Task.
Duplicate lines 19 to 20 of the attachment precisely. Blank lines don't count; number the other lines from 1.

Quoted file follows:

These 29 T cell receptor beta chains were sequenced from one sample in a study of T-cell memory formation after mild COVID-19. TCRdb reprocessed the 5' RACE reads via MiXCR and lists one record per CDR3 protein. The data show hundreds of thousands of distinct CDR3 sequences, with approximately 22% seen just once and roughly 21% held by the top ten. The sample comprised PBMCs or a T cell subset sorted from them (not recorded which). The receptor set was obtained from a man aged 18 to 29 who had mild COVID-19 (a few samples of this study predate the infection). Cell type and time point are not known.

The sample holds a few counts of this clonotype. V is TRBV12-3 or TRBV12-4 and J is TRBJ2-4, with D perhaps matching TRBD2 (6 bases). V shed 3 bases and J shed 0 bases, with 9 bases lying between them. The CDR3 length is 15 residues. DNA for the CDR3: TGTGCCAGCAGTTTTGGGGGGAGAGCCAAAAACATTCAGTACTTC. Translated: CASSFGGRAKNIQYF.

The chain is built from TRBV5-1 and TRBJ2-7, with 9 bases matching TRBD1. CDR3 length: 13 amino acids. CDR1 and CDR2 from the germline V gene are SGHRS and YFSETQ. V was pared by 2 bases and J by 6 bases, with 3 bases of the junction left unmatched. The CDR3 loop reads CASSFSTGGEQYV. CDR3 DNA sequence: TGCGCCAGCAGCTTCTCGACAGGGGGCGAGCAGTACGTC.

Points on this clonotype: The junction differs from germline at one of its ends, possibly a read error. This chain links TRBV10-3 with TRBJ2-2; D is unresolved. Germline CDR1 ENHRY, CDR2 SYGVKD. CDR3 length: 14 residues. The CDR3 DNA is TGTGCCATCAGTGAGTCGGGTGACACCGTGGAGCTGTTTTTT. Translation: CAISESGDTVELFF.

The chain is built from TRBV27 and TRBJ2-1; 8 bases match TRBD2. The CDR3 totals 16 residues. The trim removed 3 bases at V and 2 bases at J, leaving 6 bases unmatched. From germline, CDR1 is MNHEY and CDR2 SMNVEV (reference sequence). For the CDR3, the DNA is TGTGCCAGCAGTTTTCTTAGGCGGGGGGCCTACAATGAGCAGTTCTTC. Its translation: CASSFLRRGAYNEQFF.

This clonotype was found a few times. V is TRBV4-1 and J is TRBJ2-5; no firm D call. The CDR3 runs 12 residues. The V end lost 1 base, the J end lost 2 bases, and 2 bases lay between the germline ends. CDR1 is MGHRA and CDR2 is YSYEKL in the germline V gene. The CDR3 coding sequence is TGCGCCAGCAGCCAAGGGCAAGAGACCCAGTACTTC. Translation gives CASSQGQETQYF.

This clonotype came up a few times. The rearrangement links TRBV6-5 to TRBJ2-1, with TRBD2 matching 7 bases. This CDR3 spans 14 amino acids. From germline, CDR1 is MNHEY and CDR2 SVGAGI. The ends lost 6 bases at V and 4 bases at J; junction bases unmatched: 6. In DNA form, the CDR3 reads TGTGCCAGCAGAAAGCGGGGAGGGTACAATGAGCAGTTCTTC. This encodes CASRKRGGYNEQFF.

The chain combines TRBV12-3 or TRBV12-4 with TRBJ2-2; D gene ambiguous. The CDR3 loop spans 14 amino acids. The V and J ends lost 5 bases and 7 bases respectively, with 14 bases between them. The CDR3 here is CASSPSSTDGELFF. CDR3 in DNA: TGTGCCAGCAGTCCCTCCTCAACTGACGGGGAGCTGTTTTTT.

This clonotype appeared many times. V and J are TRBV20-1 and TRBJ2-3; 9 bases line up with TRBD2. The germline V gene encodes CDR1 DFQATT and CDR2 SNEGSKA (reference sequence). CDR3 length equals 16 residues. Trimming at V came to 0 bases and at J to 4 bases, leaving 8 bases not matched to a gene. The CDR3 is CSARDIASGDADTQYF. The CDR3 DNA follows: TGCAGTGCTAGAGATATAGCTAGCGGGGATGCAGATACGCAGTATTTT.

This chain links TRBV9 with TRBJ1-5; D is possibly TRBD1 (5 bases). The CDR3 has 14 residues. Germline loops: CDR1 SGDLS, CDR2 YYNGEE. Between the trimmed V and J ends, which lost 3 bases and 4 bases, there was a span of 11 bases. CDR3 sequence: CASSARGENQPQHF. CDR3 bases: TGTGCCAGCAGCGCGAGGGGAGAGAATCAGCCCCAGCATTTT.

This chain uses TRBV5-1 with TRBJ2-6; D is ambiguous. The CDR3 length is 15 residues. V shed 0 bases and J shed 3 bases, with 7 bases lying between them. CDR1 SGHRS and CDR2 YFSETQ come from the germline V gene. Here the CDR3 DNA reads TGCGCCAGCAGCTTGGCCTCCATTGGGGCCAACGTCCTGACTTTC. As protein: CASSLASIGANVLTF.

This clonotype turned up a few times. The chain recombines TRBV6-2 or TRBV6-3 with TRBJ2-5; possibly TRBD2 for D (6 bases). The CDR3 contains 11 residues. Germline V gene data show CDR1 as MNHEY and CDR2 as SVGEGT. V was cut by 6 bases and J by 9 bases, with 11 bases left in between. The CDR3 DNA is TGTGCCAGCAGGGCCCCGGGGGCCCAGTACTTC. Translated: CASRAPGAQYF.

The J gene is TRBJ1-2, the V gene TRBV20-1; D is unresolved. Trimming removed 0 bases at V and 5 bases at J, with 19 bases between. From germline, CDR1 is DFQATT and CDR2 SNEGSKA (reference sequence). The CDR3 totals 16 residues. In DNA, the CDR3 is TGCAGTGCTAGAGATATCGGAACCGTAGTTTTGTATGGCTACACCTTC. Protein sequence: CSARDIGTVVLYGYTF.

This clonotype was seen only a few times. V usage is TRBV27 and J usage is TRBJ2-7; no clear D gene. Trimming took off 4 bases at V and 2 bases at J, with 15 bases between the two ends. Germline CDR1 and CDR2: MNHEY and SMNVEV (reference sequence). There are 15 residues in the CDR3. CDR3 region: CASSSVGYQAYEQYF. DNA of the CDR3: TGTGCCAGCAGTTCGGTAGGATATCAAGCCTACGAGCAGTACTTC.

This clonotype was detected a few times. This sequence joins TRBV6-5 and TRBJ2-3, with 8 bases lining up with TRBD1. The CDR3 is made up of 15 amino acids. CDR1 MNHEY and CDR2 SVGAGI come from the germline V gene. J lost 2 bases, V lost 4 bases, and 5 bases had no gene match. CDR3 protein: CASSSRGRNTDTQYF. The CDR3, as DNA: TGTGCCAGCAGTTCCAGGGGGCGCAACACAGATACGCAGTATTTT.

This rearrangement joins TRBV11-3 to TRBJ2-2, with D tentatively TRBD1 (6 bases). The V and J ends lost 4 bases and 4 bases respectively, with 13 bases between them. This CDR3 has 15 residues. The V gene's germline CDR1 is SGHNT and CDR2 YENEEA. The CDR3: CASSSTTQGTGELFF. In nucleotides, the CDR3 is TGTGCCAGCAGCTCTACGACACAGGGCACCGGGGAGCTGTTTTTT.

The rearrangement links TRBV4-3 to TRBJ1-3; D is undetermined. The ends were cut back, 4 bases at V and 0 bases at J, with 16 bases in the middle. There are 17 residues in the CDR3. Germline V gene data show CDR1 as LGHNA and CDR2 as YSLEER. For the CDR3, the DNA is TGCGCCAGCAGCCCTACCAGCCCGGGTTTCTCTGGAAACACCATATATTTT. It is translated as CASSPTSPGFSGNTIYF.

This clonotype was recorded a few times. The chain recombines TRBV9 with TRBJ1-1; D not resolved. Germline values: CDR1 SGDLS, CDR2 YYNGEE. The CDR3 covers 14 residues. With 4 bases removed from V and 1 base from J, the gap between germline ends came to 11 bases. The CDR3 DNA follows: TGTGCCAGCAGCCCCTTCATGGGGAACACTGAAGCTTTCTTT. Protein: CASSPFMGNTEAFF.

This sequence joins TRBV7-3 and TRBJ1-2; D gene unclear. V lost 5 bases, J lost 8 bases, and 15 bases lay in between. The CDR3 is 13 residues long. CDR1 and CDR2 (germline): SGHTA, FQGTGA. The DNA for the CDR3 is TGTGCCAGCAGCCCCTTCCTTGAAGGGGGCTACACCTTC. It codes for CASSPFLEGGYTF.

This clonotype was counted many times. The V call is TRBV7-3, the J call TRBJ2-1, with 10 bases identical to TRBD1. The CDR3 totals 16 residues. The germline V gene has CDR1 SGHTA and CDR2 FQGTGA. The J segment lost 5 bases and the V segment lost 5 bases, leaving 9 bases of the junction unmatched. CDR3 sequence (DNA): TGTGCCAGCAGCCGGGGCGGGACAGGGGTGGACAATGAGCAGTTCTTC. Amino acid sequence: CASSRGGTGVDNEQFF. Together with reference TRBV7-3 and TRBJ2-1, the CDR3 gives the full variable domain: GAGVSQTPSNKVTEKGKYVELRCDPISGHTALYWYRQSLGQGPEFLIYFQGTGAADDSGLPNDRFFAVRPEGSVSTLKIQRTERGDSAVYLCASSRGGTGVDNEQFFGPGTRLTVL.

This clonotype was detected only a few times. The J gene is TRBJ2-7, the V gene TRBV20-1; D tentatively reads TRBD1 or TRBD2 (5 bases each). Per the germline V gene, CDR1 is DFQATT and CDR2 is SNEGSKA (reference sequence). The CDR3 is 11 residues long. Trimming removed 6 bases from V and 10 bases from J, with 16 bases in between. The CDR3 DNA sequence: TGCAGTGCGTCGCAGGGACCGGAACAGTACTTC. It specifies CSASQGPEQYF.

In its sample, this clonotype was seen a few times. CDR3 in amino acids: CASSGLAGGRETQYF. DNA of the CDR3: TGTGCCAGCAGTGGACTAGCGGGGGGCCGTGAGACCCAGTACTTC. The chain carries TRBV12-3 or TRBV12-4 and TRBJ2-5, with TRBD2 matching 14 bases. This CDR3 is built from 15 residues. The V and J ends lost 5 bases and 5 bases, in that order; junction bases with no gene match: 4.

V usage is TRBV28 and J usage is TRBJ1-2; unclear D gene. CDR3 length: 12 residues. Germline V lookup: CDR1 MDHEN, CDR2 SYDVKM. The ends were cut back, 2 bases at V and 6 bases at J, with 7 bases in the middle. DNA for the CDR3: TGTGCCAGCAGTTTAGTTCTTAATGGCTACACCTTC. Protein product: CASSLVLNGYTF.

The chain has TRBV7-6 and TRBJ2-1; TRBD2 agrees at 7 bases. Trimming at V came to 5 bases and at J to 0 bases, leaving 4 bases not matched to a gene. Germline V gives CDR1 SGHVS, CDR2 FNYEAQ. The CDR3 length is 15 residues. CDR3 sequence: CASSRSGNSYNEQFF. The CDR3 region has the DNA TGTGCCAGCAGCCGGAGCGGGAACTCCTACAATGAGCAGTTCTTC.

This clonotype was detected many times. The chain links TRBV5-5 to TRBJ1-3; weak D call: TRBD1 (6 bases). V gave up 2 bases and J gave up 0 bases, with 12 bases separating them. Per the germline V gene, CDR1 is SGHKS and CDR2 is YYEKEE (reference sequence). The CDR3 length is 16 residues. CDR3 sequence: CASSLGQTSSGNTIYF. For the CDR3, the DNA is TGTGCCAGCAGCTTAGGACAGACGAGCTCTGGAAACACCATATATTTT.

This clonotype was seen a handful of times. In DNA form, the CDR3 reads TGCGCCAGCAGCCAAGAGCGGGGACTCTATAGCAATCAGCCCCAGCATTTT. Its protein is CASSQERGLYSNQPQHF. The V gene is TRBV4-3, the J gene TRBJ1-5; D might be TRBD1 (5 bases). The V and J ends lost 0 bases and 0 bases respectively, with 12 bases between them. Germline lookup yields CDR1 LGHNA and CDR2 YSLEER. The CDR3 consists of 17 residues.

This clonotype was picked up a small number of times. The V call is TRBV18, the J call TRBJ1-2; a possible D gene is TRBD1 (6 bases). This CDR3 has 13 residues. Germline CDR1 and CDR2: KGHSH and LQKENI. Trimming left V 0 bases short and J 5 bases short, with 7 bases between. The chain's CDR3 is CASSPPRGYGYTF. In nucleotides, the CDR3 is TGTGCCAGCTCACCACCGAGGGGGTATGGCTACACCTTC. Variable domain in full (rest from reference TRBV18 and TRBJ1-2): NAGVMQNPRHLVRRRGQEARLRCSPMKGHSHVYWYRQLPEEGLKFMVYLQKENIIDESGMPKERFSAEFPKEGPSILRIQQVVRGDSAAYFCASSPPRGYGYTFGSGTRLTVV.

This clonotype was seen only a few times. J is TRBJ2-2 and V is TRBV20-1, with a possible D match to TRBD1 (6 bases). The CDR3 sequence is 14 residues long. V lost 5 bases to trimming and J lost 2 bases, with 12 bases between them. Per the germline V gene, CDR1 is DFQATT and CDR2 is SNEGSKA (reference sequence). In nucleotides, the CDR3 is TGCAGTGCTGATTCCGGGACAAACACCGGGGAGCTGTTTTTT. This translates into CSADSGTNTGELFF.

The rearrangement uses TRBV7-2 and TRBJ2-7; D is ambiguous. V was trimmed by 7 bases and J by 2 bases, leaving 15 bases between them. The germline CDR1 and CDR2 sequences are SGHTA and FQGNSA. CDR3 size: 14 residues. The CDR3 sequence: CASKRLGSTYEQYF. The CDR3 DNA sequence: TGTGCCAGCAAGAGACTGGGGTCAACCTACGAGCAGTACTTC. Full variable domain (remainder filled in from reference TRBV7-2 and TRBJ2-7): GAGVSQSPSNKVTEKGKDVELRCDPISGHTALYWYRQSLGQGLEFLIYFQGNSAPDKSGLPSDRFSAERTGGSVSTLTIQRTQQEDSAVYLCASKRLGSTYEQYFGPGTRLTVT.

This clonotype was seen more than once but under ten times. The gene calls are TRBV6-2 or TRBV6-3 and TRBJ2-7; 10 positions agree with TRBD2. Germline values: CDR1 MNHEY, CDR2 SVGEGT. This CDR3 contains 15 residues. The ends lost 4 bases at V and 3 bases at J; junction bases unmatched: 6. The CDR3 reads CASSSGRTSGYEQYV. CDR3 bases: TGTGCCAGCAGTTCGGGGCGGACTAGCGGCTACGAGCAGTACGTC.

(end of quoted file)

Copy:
This sequence joins TRBV7-3 and TRBJ1-2; D gene unclear. V lost 5 bases, J lost 8 bases, and 15 bases lay in between. The CDR3 is 13 residues long. CDR1 and CDR2 (germline): SGHTA, FQGTGA. The DNA for the CDR3 is TGTGCCAGCAGCCCCTTCCTTGAAGGGGGCTACACCTTC. It codes for CASSPFLEGGYTF.

This clonotype was counted many times. The V call is TRBV7-3, the J call TRBJ2-1, with 10 bases identical to TRBD1. The CDR3 totals 16 residues. The germline V gene has CDR1 SGHTA and CDR2 FQGTGA. The J segment lost 5 bases and the V segment lost 5 bases, leaving 9 bases of the junction unmatched. CDR3 sequence (DNA): TGTGCCAGCAGCCGGGGCGGGACAGGGGTGGACAATGAGCAGTTCTTC. Amino acid sequence: CASSRGGTGVDNEQFF. Together with reference TRBV7-3 and TRBJ2-1, the CDR3 gives the full variable domain: GAGVSQTPSNKVTEKGKYVELRCDPISGHTALYWYRQSLGQGPEFLIYFQGTGAADDSGLPNDRFFAVRPEGSVSTLKIQRTERGDSAVYLCASSRGGTGVDNEQFFGPGTRLTVL.